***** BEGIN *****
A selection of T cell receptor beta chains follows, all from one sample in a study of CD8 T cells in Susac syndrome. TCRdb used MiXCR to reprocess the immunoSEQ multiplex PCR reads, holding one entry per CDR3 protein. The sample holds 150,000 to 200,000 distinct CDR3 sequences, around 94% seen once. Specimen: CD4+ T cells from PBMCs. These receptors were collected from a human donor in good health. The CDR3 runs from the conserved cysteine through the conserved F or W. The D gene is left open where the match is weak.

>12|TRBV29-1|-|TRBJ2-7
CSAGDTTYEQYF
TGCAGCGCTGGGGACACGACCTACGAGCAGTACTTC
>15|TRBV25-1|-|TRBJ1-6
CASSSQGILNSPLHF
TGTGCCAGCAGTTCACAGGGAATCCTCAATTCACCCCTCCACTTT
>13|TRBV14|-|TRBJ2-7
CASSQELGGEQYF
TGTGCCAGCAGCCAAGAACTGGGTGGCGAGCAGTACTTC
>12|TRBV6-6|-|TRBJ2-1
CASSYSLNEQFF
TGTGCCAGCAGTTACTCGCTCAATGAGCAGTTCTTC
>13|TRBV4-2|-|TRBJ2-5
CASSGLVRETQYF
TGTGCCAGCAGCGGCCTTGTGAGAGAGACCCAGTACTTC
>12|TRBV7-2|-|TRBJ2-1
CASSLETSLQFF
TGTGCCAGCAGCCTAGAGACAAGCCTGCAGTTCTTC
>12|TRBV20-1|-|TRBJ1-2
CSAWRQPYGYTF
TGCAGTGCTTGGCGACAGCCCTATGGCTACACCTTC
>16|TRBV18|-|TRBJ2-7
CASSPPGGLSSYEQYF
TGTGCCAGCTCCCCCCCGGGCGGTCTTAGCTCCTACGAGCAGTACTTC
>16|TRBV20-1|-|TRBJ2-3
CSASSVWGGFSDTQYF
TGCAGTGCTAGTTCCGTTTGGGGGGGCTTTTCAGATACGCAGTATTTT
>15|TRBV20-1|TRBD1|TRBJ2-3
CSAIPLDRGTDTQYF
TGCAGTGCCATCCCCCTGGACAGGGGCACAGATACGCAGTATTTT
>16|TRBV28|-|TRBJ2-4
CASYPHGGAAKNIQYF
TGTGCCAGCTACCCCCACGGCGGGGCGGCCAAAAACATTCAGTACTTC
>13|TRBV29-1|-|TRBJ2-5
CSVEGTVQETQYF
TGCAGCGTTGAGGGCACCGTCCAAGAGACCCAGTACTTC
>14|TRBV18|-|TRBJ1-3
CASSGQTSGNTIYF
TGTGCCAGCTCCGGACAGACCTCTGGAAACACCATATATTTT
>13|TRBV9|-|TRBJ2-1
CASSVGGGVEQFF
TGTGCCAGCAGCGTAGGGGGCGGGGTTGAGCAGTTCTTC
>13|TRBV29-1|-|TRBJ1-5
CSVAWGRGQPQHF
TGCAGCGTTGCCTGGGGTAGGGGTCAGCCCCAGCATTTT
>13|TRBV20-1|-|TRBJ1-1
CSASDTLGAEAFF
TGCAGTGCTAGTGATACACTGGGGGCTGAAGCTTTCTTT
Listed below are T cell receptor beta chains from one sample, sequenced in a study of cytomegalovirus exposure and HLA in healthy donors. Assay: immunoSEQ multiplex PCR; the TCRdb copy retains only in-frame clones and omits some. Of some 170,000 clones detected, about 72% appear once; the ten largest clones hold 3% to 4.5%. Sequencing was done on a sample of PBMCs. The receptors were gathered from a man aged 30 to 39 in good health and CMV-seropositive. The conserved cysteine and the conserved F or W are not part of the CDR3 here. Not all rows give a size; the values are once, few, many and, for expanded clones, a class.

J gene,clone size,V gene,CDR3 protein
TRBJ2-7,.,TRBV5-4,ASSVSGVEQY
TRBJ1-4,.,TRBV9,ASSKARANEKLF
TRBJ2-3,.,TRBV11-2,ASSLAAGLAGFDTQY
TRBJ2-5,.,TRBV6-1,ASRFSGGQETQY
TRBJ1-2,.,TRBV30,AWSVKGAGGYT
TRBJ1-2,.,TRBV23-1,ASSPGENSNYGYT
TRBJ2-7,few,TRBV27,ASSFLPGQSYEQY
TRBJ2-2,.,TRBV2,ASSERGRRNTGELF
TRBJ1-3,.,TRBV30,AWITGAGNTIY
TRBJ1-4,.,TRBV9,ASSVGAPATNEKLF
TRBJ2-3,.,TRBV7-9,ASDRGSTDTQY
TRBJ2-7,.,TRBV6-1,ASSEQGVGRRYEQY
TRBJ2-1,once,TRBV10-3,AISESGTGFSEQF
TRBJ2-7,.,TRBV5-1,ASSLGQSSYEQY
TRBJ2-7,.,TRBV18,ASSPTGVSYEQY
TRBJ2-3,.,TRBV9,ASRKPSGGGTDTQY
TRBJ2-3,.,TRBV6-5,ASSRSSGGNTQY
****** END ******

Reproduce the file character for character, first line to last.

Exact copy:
A selection of T cell receptor beta chains follows, all from one sample in a study of CD8 T cells in Susac syndrome. TCRdb used MiXCR to reprocess the immunoSEQ multiplex PCR reads, holding one entry per CDR3 protein. The sample holds 150,000 to 200,000 distinct CDR3 sequences, around 94% seen once. Specimen: CD4+ T cells from PBMCs. These receptors were collected from a human donor in good health. The CDR3 runs from the conserved cysteine through the conserved F or W. The D gene is left open where the match is weak.

>12|TRBV29-1|-|TRBJ2-7
CSAGDTTYEQYF
TGCAGCGCTGGGGACACGACCTACGAGCAGTACTTC
>15|TRBV25-1|-|TRBJ1-6
CASSSQGILNSPLHF
TGTGCCAGCAGTTCACAGGGAATCCTCAATTCACCCCTCCACTTT
>13|TRBV14|-|TRBJ2-7
CASSQELGGEQYF
TGTGCCAGCAGCCAAGAACTGGGTGGCGAGCAGTACTTC
>12|TRBV6-6|-|TRBJ2-1
CASSYSLNEQFF
TGTGCCAGCAGTTACTCGCTCAATGAGCAGTTCTTC
>13|TRBV4-2|-|TRBJ2-5
CASSGLVRETQYF
TGTGCCAGCAGCGGCCTTGTGAGAGAGACCCAGTACTTC
>12|TRBV7-2|-|TRBJ2-1
CASSLETSLQFF
TGTGCCAGCAGCCTAGAGACAAGCCTGCAGTTCTTC
>12|TRBV20-1|-|TRBJ1-2
CSAWRQPYGYTF
TGCAGTGCTTGGCGACAGCCCTATGGCTACACCTTC
>16|TRBV18|-|TRBJ2-7
CASSPPGGLSSYEQYF
TGTGCCAGCTCCCCCCCGGGCGGTCTTAGCTCCTACGAGCAGTACTTC
>16|TRBV20-1|-|TRBJ2-3
CSASSVWGGFSDTQYF
TGCAGTGCTAGTTCCGTTTGGGGGGGCTTTTCAGATACGCAGTATTTT
>15|TRBV20-1|TRBD1|TRBJ2-3
CSAIPLDRGTDTQYF
TGCAGTGCCATCCCCCTGGACAGGGGCACAGATACGCAGTATTTT
>16|TRBV28|-|TRBJ2-4
CASYPHGGAAKNIQYF
TGTGCCAGCTACCCCCACGGCGGGGCGGCCAAAAACATTCAGTACTTC
>13|TRBV29-1|-|TRBJ2-5
CSVEGTVQETQYF
TGCAGCGTTGAGGGCACCGTCCAAGAGACCCAGTACTTC
>14|TRBV18|-|TRBJ1-3
CASSGQTSGNTIYF
TGTGCCAGCTCCGGACAGACCTCTGGAAACACCATATATTTT
>13|TRBV9|-|TRBJ2-1
CASSVGGGVEQFF
TGTGCCAGCAGCGTAGGGGGCGGGGTTGAGCAGTTCTTC
>13|TRBV29-1|-|TRBJ1-5
CSVAWGRGQPQHF
TGCAGCGTTGCCTGGGGTAGGGGTCAGCCCCAGCATTTT
>13|TRBV20-1|-|TRBJ1-1
CSASDTLGAEAFF
TGCAGTGCTAGTGATACACTGGGGGCTGAAGCTTTCTTT
Listed below are T cell receptor beta chains from one sample, sequenced in a study of cytomegalovirus exposure and HLA in healthy donors. Assay: immunoSEQ multiplex PCR; the TCRdb copy retains only in-frame clones and omits some. Of some 170,000 clones detected, about 72% appear once; the ten largest clones hold 3% to 4.5%. Sequencing was done on a sample of PBMCs. The receptors were gathered from a man aged 30 to 39 in good health and CMV-seropositive. The conserved cysteine and the conserved F or W are not part of the CDR3 here. Not all rows give a size; the values are once, few, many and, for expanded clones, a class.

J gene,clone size,V gene,CDR3 protein
TRBJ2-7,.,TRBV5-4,ASSVSGVEQY
TRBJ1-4,.,TRBV9,ASSKARANEKLF
TRBJ2-3,.,TRBV11-2,ASSLAAGLAGFDTQY
TRBJ2-5,.,TRBV6-1,ASRFSGGQETQY
TRBJ1-2,.,TRBV30,AWSVKGAGGYT
TRBJ1-2,.,TRBV23-1,ASSPGENSNYGYT
TRBJ2-7,few,TRBV27,ASSFLPGQSYEQY
TRBJ2-2,.,TRBV2,ASSERGRRNTGELF
TRBJ1-3,.,TRBV30,AWITGAGNTIY
TRBJ1-4,.,TRBV9,ASSVGAPATNEKLF
TRBJ2-3,.,TRBV7-9,ASDRGSTDTQY
TRBJ2-7,.,TRBV6-1,ASSEQGVGRRYEQY
TRBJ2-1,once,TRBV10-3,AISESGTGFSEQF
TRBJ2-7,.,TRBV5-1,ASSLGQSSYEQY
TRBJ2-7,.,TRBV18,ASSPTGVSYEQY
TRBJ2-3,.,TRBV9,ASRKPSGGGTDTQY
TRBJ2-3,.,TRBV6-5,ASSRSSGGNTQY